Thursday, March 22, 2007

JARS: "Ayn Rand as Literary Mentor"

Kirsti Minsaas provides a short review of Erika Holzer's Ayn Rand: My Fiction Writing Teacher. In the course of her review, Minsaas indulges in a short discussion of Holzer's and Rand's "shared interest in larger-than-life heroes." Minsaas, as far as I can tell, shares Holzer's perspective about the "objective" need for "romantic heroes," and even goes so far as to describe the type of hero projected in Rand's novels as "sophisticated." So here we have three women--Rand, Holzer, and Minsaas--all expressing sympathy for "larger-than-life" heroes of the Randian variety. Could it be that Randian heroism is a product of peculiar sort of female sentimentalism? I personally don't see anything heroic in Rand's heroes. They are not even gentlemen, as no gentlemen would go around raping women (even when the women want it), dynamiting newly completed housing projects, engaging in piracy and petulant economic sabotage, and spouting self-righteous ideological rhetoric. The Randian hero is an ideologue par excellence, which is another way of saying that he is a man without any real sense of honor.

Minsaas' review also touches upon an even less agreeable subject: Rand's "sense of life" construct, which constitutes one of Rand's very worst theories. Great literature seeks to illuminate the perplexities of the human condition. In the pursuit of this end, literature must sometimes grapple with the tragic side of existence--that is to say, it must cover such things as sickness, pain, infidelity, death, and evil. Rand's excessively secular and rationalist view of life caused her to shrink from such subjects, because her philosophy had no answers to the problems they raised. So she created an elaborate rationalization in order to dismiss novels that raised just the sort of difficult issues which demonstrate the poverty of her philosophy. She argued that the very fact that an author chooses a tragical subject is proof positive that he considers the subject of paramount importance. If an author like Tolstoy writes a novella about death (e.g., The Death of Ivan Illyich), this proves that Tolstoy believes that death is the most significant thing of all, more significant, even then life, which, Rand would argue, proves that Tolstoy has a "malevolent sense of life." But here Rand, as usual, misses the point altogether. The The Death of Ivan Illyich is not a glorification of death, but merely a mediation about death, giving Tolstoy's thoughts about the subject. Whether death is "metaphysically significant" or not, it's clearly an important subject; so why shouldn't a novelist, especially one as great as Tolstoy, provide his take on it? By dismissing the lion's share of great literature as "malevolent," Rand merely encourages her followers to remain ignorant of the some of the best that has been said and thought about the great issues confronting human beings.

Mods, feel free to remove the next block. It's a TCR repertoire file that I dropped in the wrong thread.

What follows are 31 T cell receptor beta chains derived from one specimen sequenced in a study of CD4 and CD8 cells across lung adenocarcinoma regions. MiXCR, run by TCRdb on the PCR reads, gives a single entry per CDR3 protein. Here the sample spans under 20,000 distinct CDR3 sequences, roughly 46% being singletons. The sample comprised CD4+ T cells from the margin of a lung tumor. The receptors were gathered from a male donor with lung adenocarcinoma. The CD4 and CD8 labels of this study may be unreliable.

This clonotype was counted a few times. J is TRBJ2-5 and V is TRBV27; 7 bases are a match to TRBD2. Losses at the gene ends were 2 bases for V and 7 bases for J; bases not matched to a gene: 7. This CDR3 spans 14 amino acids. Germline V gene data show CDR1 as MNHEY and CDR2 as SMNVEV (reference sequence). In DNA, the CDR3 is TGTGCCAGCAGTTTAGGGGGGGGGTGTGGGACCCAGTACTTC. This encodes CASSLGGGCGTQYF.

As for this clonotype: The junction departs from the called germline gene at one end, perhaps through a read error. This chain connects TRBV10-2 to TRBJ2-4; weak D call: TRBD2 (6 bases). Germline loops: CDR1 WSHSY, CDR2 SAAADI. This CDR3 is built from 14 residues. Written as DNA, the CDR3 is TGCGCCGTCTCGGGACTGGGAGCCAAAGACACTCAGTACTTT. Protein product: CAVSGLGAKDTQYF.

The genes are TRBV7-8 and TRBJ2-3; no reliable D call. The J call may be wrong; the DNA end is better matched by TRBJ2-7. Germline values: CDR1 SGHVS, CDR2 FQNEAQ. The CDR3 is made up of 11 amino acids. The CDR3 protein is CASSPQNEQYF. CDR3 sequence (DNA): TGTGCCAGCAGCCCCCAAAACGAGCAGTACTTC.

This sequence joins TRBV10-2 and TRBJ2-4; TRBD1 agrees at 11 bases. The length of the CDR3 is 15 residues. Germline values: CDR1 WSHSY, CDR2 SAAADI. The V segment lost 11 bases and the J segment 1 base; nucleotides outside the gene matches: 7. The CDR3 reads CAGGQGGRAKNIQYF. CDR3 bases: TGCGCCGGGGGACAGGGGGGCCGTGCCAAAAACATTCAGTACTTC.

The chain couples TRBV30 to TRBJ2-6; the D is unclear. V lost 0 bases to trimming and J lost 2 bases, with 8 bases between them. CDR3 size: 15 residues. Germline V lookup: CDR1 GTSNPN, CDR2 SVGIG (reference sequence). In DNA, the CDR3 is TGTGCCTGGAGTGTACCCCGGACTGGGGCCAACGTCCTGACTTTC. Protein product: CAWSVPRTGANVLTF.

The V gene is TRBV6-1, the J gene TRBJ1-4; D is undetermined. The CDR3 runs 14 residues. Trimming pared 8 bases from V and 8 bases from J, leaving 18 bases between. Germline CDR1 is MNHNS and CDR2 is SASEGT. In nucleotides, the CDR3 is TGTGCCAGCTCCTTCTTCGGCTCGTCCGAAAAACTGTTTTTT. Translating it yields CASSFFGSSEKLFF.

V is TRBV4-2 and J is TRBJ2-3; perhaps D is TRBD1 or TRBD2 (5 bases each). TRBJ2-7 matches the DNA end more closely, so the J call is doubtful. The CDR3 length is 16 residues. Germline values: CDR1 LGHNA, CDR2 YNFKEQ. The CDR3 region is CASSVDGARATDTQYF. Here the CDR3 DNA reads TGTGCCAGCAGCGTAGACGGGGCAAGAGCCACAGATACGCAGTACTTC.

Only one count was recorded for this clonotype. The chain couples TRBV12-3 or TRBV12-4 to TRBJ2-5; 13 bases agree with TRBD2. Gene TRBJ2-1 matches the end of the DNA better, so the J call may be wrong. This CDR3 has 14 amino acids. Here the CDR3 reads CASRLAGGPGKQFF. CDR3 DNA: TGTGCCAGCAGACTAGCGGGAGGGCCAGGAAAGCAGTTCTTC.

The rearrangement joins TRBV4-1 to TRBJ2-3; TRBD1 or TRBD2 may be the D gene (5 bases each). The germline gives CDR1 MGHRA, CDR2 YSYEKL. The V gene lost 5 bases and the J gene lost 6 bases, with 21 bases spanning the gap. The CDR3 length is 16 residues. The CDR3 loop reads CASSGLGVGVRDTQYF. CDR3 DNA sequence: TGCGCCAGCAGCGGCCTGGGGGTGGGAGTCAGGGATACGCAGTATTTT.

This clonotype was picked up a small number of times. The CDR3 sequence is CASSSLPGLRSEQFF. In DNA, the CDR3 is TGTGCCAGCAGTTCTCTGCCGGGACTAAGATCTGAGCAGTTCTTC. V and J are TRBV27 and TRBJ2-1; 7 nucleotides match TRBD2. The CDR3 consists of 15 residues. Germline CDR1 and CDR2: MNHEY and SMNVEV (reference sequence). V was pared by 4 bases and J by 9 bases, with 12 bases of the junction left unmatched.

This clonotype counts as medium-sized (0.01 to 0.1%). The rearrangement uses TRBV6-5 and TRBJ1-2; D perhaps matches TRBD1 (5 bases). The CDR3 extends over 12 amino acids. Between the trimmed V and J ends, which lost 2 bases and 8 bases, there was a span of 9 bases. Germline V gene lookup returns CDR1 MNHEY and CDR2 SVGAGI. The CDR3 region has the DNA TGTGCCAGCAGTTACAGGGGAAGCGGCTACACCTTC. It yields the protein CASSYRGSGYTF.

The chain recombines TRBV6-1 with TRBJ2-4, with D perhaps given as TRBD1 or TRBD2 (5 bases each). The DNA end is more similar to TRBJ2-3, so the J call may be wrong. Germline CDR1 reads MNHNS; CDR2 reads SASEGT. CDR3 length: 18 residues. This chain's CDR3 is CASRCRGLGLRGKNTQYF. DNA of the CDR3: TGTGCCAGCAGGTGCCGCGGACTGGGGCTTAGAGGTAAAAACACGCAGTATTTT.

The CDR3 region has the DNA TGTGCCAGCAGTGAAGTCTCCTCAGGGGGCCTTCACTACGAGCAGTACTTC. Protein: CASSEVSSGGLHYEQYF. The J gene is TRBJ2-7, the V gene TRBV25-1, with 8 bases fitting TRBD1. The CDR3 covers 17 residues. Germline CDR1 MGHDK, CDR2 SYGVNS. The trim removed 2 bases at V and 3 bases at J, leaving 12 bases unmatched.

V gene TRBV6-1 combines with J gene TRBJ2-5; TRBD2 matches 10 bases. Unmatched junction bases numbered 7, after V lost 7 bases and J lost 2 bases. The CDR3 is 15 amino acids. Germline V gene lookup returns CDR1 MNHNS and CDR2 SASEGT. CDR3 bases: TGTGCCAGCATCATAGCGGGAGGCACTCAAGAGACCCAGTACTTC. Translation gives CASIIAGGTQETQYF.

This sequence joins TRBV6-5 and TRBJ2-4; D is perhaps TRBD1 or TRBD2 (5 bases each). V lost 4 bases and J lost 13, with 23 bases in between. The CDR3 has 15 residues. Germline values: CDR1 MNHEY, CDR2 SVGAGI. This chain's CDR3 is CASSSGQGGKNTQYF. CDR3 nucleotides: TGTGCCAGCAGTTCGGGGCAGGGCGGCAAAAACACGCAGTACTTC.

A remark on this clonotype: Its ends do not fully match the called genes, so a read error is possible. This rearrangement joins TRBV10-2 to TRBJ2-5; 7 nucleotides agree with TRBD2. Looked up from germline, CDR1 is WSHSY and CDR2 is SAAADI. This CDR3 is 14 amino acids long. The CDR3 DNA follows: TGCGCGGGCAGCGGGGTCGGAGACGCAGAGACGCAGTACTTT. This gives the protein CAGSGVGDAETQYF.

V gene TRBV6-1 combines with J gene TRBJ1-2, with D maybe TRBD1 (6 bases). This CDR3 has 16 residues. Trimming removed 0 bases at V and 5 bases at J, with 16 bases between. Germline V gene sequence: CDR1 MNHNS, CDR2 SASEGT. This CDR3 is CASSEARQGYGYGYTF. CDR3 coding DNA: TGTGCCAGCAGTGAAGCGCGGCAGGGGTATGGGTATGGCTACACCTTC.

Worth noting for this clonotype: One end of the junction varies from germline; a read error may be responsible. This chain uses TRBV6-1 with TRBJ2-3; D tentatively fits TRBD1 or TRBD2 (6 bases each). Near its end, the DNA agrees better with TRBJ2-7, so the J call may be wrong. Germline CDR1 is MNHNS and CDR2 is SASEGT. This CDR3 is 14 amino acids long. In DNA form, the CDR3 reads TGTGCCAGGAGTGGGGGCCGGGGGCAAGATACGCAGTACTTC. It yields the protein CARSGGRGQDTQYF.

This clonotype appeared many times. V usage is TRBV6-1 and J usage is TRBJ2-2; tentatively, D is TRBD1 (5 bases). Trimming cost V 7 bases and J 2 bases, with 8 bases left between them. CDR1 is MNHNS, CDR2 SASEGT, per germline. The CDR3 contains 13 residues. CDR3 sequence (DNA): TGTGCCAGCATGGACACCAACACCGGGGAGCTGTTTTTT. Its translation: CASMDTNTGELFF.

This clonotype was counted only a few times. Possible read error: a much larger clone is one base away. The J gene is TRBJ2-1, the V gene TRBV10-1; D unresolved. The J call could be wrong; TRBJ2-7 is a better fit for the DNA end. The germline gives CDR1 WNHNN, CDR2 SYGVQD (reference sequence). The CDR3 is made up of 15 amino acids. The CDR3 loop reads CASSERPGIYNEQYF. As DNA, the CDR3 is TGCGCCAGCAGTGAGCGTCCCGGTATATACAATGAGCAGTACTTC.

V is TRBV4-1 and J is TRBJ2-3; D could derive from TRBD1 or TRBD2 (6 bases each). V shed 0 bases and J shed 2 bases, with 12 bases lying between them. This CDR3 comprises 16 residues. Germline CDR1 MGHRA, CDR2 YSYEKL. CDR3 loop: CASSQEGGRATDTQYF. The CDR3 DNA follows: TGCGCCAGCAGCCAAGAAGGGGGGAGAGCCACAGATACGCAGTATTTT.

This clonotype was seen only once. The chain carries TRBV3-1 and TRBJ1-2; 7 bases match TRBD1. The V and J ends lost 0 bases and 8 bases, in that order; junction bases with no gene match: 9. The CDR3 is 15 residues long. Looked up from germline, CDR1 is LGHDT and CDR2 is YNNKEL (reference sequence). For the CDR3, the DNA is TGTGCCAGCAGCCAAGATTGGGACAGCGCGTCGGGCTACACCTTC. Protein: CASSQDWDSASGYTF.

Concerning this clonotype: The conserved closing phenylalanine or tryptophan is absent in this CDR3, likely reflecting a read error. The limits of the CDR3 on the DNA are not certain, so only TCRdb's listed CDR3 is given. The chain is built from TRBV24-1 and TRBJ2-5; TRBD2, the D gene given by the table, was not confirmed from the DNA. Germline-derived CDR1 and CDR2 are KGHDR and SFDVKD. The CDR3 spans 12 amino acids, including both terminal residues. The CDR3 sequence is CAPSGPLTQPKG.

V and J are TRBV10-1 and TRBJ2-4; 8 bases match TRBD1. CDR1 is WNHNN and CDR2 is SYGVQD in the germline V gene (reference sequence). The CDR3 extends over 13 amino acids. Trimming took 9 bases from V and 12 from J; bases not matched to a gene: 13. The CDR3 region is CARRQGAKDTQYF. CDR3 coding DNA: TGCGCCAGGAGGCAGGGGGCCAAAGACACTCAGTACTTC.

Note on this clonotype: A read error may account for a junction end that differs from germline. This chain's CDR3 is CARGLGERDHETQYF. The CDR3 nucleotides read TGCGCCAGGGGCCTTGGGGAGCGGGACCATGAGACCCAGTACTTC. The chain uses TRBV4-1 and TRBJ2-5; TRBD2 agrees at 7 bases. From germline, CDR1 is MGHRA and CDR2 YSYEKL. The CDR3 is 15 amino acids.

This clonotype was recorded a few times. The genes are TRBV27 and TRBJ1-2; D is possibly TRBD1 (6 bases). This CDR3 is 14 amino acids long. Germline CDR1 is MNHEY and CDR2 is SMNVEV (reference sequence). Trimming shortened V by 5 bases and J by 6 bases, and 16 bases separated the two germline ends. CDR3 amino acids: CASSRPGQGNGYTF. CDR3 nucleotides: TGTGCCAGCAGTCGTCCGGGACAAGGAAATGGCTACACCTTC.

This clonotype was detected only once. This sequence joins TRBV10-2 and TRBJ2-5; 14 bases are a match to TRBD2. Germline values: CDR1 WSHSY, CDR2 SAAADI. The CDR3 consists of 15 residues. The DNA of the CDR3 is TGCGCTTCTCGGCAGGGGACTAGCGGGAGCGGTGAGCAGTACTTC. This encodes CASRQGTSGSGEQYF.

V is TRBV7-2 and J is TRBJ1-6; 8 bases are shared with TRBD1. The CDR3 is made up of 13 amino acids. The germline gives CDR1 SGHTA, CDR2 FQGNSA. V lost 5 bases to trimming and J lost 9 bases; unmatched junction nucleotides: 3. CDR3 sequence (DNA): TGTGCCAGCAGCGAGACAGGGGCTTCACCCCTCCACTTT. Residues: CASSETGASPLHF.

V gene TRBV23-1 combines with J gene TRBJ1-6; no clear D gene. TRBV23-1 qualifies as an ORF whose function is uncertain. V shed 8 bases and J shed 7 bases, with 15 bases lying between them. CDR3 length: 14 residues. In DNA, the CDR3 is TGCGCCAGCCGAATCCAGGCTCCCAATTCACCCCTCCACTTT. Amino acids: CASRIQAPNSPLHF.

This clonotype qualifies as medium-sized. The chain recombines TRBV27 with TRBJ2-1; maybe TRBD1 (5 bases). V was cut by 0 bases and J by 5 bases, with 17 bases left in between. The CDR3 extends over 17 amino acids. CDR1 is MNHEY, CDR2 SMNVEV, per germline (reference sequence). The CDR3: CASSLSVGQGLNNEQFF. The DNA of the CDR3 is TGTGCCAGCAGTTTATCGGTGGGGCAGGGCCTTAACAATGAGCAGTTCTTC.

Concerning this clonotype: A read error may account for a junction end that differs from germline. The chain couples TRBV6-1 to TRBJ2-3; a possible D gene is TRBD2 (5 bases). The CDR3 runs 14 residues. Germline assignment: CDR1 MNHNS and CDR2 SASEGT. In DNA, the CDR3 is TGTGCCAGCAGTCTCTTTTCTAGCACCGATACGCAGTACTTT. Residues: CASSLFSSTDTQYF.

5 comments:

David said...

Rand's Romantic Realism [RR] is simply a form of genre fiction, like science fiction, detective fiction, adventure fiction, etc. Like any other genre, RR has its conventions of character (extreme idealized types, all good, all evil, all smart, all stupid), setting (contemporary with the writing), tone (didactic), plot (hero always comes out on top), and symbolism (obvious and ham-handed). However, the genre it is most similar to, ironically, is Socialist Realism [SR]. Both genres present people as they ought to be (RR with the heroic individualist and SR with a heroic everyman champion), both place these idealized types into a contemporary setting where they rage against the status quo, and ultimately the character triumphs, proving the rightness of his cause.